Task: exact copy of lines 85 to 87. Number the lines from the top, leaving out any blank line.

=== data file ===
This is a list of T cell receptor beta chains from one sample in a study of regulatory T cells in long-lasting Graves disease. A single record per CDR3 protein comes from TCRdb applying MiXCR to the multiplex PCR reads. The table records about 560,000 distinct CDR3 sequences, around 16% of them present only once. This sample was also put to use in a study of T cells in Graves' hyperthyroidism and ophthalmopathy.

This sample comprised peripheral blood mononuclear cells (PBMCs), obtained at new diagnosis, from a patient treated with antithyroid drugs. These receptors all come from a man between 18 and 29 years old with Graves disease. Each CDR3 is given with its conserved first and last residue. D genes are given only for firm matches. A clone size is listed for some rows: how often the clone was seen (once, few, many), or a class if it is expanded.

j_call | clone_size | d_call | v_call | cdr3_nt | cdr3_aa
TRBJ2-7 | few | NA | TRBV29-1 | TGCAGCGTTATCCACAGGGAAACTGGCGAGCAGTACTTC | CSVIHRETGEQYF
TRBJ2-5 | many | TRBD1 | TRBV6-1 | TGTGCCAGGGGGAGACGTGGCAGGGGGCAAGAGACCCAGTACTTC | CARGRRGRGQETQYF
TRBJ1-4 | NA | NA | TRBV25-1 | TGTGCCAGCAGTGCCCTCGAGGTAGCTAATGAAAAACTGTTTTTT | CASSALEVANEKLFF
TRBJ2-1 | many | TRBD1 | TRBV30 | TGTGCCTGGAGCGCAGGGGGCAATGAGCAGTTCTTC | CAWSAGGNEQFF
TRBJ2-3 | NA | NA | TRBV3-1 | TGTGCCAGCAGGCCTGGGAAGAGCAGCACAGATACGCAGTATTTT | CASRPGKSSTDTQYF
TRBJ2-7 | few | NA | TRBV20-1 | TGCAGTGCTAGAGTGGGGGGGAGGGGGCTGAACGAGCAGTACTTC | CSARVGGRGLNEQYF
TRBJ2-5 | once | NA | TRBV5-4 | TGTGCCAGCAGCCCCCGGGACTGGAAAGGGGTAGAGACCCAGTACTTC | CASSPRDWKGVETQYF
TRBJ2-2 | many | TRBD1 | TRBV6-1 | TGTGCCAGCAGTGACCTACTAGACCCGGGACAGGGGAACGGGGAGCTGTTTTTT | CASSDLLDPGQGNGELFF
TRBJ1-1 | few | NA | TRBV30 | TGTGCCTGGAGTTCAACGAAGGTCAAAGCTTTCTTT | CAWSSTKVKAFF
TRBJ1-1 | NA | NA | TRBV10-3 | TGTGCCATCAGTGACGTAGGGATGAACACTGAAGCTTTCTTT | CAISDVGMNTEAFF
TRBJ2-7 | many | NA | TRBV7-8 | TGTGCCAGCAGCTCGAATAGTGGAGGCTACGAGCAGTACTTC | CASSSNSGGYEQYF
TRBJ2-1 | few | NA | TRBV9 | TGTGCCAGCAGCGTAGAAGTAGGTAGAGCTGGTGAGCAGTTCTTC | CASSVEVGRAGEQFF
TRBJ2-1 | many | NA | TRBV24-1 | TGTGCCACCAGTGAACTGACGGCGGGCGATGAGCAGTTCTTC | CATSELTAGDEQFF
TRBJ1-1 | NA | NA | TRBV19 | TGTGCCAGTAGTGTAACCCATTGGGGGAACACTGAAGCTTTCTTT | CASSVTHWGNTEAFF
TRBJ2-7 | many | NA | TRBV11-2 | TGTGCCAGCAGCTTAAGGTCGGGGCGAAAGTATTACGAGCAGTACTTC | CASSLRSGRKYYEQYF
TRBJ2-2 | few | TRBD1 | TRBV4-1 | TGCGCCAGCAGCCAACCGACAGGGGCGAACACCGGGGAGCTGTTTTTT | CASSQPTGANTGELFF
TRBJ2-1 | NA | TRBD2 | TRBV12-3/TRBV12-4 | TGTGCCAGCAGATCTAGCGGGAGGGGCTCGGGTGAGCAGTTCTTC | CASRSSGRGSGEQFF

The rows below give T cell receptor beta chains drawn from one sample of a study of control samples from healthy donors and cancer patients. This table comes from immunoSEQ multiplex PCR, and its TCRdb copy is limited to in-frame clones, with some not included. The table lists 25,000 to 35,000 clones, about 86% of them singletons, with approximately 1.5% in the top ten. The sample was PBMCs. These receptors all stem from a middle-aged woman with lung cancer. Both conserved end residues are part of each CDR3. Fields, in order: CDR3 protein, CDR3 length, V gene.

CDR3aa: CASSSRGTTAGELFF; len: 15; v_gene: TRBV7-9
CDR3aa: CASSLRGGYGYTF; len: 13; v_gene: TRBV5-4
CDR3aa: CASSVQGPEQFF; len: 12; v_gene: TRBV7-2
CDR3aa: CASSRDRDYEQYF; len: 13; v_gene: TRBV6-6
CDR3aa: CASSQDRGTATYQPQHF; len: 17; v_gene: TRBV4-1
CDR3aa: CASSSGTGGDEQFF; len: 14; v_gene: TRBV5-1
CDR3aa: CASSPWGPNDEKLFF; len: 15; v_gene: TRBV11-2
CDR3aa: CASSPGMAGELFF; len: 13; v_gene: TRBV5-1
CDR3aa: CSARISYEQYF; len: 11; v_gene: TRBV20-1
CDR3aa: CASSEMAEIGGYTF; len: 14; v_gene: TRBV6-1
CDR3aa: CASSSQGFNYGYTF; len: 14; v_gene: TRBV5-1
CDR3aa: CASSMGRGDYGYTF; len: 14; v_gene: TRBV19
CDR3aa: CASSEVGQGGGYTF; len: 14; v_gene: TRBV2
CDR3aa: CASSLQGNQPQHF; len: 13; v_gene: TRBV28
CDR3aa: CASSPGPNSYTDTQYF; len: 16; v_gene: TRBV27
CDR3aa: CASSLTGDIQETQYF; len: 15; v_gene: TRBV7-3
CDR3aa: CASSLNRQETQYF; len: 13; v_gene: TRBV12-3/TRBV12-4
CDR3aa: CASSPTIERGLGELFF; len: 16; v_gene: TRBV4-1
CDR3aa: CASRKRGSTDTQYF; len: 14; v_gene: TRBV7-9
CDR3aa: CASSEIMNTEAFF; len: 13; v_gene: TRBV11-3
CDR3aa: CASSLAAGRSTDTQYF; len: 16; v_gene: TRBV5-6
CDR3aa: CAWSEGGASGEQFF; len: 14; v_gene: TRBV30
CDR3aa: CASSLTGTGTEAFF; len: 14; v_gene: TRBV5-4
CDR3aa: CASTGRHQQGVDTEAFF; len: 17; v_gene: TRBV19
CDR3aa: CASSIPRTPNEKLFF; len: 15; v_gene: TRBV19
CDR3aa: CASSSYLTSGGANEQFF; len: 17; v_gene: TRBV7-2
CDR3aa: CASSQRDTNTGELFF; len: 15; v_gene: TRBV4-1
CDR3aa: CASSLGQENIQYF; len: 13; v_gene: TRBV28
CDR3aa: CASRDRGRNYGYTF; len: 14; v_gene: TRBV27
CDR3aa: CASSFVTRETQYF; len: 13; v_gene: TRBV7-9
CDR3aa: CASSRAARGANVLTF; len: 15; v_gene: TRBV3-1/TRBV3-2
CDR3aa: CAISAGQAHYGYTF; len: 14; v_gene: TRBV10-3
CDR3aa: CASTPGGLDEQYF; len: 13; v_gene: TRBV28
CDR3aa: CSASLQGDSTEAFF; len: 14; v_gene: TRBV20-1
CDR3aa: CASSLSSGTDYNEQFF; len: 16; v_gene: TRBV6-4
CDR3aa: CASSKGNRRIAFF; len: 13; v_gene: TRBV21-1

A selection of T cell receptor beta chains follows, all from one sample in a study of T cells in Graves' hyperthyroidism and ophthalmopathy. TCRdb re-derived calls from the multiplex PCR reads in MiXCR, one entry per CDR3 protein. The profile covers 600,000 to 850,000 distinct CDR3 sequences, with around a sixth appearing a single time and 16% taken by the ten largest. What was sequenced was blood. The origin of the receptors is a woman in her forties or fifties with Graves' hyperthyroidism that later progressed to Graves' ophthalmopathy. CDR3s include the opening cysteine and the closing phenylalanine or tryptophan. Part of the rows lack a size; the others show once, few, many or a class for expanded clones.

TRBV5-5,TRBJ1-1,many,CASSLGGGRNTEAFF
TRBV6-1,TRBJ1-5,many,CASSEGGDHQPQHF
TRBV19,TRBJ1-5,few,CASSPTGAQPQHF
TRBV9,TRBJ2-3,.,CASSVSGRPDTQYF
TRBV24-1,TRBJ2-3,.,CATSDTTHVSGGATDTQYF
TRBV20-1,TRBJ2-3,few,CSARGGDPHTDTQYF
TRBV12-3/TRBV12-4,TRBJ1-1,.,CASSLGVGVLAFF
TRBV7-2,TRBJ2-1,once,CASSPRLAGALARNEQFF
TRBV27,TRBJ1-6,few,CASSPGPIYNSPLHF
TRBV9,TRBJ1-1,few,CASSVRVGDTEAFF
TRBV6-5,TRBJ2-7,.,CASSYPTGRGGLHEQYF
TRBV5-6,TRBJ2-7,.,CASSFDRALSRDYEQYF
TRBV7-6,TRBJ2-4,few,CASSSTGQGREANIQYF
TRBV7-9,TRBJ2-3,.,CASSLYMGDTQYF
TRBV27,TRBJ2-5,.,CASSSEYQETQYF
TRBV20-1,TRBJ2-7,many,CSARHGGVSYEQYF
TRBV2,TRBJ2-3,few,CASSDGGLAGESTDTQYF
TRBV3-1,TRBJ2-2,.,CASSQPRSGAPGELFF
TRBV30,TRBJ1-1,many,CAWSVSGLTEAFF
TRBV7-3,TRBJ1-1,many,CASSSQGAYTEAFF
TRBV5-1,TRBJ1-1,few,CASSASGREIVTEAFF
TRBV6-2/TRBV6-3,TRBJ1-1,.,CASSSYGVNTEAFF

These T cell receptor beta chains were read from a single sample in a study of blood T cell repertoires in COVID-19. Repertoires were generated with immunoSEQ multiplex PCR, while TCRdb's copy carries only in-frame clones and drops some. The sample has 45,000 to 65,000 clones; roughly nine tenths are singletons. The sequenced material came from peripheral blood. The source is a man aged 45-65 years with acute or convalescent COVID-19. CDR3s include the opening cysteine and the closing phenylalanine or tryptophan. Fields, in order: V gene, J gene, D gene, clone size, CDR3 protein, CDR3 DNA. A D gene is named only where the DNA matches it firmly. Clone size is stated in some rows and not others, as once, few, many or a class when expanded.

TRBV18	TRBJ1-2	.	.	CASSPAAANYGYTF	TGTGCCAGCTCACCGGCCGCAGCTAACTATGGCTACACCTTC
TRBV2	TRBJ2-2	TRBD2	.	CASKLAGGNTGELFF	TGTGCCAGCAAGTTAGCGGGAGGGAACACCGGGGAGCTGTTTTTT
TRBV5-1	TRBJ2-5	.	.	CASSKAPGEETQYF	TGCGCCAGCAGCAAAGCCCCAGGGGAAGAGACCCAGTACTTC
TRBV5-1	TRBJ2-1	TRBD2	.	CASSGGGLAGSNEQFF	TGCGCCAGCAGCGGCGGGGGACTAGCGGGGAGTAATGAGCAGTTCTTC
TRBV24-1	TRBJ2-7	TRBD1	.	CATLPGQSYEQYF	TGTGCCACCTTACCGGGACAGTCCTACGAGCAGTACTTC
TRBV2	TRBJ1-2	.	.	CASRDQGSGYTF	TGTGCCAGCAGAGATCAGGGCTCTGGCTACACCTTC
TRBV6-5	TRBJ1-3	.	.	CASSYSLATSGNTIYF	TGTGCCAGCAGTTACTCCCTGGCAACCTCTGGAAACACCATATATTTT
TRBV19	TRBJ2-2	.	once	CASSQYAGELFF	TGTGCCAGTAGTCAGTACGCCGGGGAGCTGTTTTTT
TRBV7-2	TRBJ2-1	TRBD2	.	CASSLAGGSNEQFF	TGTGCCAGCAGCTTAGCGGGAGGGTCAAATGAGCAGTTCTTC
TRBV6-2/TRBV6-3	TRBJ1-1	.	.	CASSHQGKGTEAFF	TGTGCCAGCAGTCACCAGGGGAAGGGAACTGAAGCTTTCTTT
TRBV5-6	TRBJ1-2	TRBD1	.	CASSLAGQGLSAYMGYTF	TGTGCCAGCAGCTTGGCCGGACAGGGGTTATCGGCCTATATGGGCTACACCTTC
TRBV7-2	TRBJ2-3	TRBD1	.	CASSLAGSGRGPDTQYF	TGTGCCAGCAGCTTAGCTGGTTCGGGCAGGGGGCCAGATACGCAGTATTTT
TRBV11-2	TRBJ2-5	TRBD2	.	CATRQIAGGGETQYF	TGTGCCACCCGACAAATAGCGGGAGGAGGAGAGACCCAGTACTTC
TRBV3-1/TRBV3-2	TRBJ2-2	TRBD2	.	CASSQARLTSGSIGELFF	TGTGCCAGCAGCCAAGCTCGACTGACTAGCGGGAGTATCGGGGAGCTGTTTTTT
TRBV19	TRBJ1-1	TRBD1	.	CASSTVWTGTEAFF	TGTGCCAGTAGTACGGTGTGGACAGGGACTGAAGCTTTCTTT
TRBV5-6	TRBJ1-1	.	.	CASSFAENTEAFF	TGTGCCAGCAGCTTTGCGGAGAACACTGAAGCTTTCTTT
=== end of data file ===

TRBV5-1	TRBJ2-1	TRBD2	.	CASSGGGLAGSNEQFF	TGCGCCAGCAGCGGCGGGGGACTAGCGGGGAGTAATGAGCAGTTCTTC
TRBV24-1	TRBJ2-7	TRBD1	.	CATLPGQSYEQYF	TGTGCCACCTTACCGGGACAGTCCTACGAGCAGTACTTC
TRBV2	TRBJ1-2	.	.	CASRDQGSGYTF	TGTGCCAGCAGAGATCAGGGCTCTGGCTACACCTTC